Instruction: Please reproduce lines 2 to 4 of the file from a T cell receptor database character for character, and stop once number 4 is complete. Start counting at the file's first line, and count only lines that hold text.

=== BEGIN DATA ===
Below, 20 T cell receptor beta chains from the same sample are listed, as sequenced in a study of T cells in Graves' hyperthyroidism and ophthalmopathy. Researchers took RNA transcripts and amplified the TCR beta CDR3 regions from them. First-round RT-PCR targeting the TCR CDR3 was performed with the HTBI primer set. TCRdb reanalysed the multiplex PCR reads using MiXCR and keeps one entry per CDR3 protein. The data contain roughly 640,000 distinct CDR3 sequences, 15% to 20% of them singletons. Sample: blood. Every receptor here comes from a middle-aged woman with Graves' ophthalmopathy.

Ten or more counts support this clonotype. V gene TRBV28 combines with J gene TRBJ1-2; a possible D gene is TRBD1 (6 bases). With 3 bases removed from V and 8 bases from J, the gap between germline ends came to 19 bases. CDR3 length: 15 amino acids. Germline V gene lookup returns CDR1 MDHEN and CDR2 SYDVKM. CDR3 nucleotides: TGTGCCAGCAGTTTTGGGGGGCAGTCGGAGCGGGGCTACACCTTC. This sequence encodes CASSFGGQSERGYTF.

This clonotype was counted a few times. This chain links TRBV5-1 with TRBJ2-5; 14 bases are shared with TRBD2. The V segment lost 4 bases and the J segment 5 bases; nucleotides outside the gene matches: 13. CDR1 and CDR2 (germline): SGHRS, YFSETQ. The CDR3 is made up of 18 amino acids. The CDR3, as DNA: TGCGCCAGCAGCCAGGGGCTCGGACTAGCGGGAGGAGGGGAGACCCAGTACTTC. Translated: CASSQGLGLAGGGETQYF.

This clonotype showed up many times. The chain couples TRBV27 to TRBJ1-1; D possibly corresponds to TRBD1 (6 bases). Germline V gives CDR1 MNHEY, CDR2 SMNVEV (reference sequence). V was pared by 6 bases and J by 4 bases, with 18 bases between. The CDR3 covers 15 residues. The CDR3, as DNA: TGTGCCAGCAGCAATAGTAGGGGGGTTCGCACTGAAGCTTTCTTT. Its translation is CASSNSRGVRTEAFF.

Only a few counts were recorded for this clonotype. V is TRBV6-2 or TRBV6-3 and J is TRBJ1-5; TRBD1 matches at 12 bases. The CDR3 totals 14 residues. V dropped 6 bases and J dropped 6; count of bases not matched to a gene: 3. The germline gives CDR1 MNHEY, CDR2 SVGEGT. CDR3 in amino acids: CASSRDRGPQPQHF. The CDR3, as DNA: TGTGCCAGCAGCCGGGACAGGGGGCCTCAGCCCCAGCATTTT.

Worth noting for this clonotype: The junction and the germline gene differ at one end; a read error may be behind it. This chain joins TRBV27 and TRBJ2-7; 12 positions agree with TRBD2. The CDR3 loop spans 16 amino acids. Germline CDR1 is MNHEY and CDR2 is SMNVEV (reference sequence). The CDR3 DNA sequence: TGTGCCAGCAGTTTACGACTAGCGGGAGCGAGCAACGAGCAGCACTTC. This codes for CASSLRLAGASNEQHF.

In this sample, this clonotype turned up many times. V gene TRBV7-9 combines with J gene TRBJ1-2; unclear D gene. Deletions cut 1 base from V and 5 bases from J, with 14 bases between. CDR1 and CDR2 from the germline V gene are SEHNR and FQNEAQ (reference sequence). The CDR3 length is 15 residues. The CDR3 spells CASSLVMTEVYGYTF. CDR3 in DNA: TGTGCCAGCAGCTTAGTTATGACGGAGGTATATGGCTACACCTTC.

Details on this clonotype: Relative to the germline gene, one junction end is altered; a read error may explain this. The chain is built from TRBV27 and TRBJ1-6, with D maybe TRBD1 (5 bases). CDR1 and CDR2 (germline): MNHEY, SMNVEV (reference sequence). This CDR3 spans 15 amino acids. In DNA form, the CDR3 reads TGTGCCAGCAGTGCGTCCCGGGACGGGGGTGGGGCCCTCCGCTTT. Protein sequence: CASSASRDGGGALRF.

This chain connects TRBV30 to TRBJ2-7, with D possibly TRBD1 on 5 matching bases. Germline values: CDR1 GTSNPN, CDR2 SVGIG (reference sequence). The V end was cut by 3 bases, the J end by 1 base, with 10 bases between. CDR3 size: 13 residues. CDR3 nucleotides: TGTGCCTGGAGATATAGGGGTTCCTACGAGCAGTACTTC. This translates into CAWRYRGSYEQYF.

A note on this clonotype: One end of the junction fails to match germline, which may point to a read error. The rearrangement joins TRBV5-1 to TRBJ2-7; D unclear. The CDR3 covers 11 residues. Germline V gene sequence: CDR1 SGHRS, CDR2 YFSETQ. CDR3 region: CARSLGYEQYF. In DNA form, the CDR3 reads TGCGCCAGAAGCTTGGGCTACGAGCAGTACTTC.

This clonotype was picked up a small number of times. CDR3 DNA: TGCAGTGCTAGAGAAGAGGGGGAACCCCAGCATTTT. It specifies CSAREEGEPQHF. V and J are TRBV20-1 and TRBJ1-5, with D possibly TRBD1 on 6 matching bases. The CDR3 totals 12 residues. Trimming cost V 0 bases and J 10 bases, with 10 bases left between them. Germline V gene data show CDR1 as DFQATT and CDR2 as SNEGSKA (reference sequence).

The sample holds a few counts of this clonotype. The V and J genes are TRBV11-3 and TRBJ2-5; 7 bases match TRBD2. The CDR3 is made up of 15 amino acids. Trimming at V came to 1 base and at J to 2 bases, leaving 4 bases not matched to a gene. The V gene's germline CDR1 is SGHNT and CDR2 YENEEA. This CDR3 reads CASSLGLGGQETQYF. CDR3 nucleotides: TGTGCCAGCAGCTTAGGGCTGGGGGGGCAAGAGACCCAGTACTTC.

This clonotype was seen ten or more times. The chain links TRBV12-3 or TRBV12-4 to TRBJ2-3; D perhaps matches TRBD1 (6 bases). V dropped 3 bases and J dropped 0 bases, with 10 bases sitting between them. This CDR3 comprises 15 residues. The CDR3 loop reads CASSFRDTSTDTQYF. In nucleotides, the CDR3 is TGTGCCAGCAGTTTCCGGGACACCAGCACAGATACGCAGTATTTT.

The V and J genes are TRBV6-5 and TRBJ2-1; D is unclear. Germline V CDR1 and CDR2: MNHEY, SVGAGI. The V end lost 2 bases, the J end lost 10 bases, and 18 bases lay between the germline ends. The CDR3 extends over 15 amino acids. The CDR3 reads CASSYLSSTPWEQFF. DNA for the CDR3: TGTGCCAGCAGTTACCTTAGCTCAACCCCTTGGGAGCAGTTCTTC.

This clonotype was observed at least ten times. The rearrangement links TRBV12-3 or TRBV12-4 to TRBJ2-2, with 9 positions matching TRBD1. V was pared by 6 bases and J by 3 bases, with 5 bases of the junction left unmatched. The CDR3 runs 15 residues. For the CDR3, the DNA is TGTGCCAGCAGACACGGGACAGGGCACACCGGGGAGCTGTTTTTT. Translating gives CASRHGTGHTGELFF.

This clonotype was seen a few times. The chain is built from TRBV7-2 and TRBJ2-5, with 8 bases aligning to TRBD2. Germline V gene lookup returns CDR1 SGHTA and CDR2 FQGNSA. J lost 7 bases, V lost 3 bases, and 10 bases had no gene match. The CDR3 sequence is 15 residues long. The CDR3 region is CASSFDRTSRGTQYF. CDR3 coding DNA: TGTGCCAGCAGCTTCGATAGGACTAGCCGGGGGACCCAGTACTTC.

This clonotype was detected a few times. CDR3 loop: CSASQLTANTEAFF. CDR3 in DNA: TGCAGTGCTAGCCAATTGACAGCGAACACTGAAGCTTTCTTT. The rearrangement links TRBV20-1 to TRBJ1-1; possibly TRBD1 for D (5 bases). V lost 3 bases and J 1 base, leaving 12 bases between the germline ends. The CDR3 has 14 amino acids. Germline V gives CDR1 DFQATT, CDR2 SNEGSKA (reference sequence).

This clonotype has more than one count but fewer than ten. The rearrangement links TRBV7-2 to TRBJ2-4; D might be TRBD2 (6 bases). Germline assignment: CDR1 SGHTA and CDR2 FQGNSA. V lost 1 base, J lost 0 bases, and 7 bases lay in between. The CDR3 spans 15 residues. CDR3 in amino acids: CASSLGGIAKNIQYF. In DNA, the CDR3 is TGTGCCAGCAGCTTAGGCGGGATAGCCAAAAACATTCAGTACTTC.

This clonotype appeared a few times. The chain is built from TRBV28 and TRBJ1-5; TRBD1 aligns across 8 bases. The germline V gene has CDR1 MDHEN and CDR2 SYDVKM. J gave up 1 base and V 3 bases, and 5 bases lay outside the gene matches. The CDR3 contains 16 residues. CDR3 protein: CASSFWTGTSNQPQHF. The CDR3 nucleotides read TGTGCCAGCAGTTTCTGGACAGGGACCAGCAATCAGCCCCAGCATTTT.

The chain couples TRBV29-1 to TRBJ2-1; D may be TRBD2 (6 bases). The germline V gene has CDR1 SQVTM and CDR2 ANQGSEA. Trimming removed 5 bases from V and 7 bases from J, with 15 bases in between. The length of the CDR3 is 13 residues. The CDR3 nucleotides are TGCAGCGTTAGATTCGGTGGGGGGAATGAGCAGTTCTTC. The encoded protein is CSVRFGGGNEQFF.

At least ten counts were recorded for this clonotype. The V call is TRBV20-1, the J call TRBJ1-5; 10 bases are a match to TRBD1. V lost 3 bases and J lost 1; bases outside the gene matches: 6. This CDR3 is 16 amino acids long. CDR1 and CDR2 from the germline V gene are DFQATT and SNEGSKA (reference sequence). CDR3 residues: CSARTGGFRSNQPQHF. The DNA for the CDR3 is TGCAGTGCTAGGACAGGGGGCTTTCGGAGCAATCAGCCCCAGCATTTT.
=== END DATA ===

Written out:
Ten or more counts support this clonotype. V gene TRBV28 combines with J gene TRBJ1-2; a possible D gene is TRBD1 (6 bases). With 3 bases removed from V and 8 bases from J, the gap between germline ends came to 19 bases. CDR3 length: 15 amino acids. Germline V gene lookup returns CDR1 MDHEN and CDR2 SYDVKM. CDR3 nucleotides: TGTGCCAGCAGTTTTGGGGGGCAGTCGGAGCGGGGCTACACCTTC. This sequence encodes CASSFGGQSERGYTF.

This clonotype was counted a few times. This chain links TRBV5-1 with TRBJ2-5; 14 bases are shared with TRBD2. The V segment lost 4 bases and the J segment 5 bases; nucleotides outside the gene matches: 13. CDR1 and CDR2 (germline): SGHRS, YFSETQ. The CDR3 is made up of 18 amino acids. The CDR3, as DNA: TGCGCCAGCAGCCAGGGGCTCGGACTAGCGGGAGGAGGGGAGACCCAGTACTTC. Translated: CASSQGLGLAGGGETQYF.

This clonotype showed up many times. The chain couples TRBV27 to TRBJ1-1; D possibly corresponds to TRBD1 (6 bases). Germline V gives CDR1 MNHEY, CDR2 SMNVEV (reference sequence). V was pared by 6 bases and J by 4 bases, with 18 bases between. The CDR3 covers 15 residues. The CDR3, as DNA: TGTGCCAGCAGCAATAGTAGGGGGGTTCGCACTGAAGCTTTCTTT. Its translation is CASSNSRGVRTEAFF.